• Start anywhere, whether that be tracking your expenses, or what you need to save; understand that it will not be perfect, but starting is the first step!
• You cannot create a perfect budget for yourself from the start, because part of having a budget, is discovering how your finances work.
• After your draft is complete, have friends, family, and/or professionals look at it!
• From there, you may find that your needs change, because budgets change all the time, so be flexible! You will learn as you go!
• Because you are learning as you are making your budget more complex, you will find that what once may have seemed scary, is no longer a threat!
• Overall, start your budget, and do not give up on it! Modify it where you need to. Be flexible, and if things do not work out, then go a different route, be patient, and it will be worth it!

It took me three years to perfect my budget, but it could still change for me today. Once I start having to make mortgage payments, or pay my car bill, my budget will change as well. The point is, you just have to give it time!

Written by: Sergio Torres, peer mentor @ Student Loan Education Office 

5 Things You Love That Are Draining Your Budget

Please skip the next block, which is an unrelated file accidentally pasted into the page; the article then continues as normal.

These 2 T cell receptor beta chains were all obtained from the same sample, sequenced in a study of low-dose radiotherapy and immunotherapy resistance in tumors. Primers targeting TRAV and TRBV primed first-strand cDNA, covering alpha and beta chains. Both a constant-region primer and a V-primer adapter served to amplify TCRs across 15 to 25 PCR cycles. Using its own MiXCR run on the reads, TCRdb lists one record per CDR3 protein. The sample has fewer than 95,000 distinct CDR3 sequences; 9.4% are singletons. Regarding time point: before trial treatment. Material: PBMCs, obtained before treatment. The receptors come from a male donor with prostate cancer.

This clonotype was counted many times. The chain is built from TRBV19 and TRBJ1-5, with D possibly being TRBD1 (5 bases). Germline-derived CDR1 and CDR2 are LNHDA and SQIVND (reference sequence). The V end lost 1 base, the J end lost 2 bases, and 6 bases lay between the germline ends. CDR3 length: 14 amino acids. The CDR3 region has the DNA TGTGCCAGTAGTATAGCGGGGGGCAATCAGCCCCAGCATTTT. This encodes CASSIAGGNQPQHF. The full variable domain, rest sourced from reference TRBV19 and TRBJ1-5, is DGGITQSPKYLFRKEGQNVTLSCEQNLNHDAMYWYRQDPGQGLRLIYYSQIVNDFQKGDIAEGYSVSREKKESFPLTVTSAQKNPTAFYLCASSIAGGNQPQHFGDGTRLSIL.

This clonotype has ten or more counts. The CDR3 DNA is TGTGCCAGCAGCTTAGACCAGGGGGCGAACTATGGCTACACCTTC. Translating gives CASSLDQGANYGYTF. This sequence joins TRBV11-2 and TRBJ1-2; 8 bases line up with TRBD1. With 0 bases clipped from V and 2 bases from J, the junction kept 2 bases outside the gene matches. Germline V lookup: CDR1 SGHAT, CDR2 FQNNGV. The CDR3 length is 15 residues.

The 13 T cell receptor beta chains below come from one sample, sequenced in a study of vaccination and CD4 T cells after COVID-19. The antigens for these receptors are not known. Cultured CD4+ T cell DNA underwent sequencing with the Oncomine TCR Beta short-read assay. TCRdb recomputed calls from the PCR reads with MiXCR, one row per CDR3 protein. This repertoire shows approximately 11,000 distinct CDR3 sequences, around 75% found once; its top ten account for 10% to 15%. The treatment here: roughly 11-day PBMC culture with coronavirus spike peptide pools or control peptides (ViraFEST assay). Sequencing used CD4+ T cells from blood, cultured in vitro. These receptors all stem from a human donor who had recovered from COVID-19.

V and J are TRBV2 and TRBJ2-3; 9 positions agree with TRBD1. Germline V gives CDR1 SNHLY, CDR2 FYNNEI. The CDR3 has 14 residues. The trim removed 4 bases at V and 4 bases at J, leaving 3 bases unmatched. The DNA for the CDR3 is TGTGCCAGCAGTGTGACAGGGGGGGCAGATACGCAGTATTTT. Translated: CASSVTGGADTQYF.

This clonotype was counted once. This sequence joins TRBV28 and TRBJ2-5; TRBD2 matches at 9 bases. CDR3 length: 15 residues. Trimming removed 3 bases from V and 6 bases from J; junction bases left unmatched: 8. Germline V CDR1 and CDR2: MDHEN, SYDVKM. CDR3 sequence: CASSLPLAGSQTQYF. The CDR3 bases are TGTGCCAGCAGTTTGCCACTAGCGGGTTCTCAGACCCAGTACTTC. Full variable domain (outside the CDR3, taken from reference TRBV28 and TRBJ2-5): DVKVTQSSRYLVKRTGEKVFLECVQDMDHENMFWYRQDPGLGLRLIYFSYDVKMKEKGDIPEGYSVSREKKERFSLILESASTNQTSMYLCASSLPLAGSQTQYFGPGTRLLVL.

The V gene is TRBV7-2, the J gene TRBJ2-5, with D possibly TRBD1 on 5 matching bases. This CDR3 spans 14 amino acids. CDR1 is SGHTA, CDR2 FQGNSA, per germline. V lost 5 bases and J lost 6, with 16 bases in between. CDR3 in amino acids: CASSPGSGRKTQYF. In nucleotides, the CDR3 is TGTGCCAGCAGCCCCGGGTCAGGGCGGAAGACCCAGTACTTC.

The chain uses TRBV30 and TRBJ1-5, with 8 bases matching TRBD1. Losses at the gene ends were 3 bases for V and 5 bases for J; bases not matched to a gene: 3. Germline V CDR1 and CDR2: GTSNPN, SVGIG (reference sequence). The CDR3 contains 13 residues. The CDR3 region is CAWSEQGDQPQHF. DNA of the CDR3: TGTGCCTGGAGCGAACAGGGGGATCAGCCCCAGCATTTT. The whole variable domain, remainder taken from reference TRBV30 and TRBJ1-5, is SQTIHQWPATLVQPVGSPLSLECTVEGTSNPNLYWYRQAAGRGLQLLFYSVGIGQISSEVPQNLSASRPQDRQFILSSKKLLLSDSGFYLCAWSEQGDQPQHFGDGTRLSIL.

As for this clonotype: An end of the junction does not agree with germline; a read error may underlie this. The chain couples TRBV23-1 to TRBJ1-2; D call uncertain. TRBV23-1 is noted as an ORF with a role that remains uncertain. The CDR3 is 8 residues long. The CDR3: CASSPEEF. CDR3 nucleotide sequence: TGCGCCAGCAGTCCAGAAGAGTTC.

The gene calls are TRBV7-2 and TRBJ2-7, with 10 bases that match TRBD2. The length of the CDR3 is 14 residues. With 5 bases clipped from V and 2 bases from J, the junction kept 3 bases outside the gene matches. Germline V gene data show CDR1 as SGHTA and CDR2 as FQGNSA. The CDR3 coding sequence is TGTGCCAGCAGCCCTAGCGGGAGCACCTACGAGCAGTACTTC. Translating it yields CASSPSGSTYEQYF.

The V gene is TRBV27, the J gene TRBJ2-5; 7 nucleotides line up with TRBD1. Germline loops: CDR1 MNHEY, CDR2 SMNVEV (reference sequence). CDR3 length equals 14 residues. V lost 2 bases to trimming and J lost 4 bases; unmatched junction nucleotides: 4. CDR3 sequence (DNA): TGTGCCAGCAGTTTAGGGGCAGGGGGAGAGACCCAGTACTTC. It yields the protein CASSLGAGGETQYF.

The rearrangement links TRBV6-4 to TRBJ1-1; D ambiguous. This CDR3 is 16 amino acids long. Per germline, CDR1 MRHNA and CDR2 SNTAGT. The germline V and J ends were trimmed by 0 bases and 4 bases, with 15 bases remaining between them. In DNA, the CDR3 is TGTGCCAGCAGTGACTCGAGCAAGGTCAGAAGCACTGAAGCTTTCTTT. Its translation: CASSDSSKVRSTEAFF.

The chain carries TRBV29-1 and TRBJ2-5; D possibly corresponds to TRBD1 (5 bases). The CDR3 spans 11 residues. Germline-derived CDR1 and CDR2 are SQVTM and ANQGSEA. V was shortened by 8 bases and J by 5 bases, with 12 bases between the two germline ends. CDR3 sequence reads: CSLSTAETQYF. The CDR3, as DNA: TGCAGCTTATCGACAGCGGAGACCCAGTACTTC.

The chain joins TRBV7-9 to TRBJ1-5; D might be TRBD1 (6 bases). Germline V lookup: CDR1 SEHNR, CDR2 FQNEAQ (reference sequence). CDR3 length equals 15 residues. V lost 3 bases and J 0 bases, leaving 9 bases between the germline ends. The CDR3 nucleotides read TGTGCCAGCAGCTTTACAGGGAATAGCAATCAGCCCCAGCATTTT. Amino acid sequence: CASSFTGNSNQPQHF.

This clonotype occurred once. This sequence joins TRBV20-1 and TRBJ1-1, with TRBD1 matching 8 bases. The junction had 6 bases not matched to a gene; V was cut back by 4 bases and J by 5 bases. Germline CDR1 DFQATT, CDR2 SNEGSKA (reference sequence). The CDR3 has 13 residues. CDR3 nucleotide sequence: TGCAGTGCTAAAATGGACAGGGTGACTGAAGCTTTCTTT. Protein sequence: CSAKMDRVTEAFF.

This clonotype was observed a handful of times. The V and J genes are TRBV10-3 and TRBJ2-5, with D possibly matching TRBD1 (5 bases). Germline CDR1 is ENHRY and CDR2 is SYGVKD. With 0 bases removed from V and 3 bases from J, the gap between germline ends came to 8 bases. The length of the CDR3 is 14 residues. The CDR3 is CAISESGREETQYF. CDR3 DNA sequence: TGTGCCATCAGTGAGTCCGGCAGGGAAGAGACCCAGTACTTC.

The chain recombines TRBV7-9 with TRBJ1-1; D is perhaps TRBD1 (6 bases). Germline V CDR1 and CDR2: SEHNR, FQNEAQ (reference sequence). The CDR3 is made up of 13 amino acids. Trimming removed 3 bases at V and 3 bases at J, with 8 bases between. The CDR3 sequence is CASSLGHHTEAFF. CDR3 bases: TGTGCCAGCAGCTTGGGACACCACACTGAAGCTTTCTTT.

24 October, 2017

1. Living Close to Campus: Trust me, I know that a 5 minute walk from all of your classes is nice and convenient but it’s also taking a toll on your income. Apartments close to campus cost considerably more than apartments off campus. When you are thinking about renting a new apartment, remember to do your research and weigh the advantages and disadvantages of each option. If you are worried about transportation, Cyride buses are running continuously to off campus apartments and there is free parking available in the commuter lot. Living off campus can be a great way to save money on your living expenses.

2. Your Pet: Fluffy might be better off staying at your parent’s house. On average, having a pet can cost you over $1,000 the first year and $500 each additional year. Between vet bills, pet food and boarding costs, the expenses can really rack up. There are multiple shelters around Ames that are always looking for volunteers to hang out with the animals but you should think twice about adopting and the effect it would have on your budget.

3. Going Out Every Weekend: Take my Newly 21-Year-Old word for it, the bars are expensive. Going out every weekend for 2 or 3 nights when drinks can cost up to $6 can make a huge dent in your income. FOMO (Fear Of Missing Out) can be rough but I promise your friends will still love you if you cut back on the partying. Check out things you can do around Ames for entertainment that are free of cost or volunteer as designated driver for the night to save some change.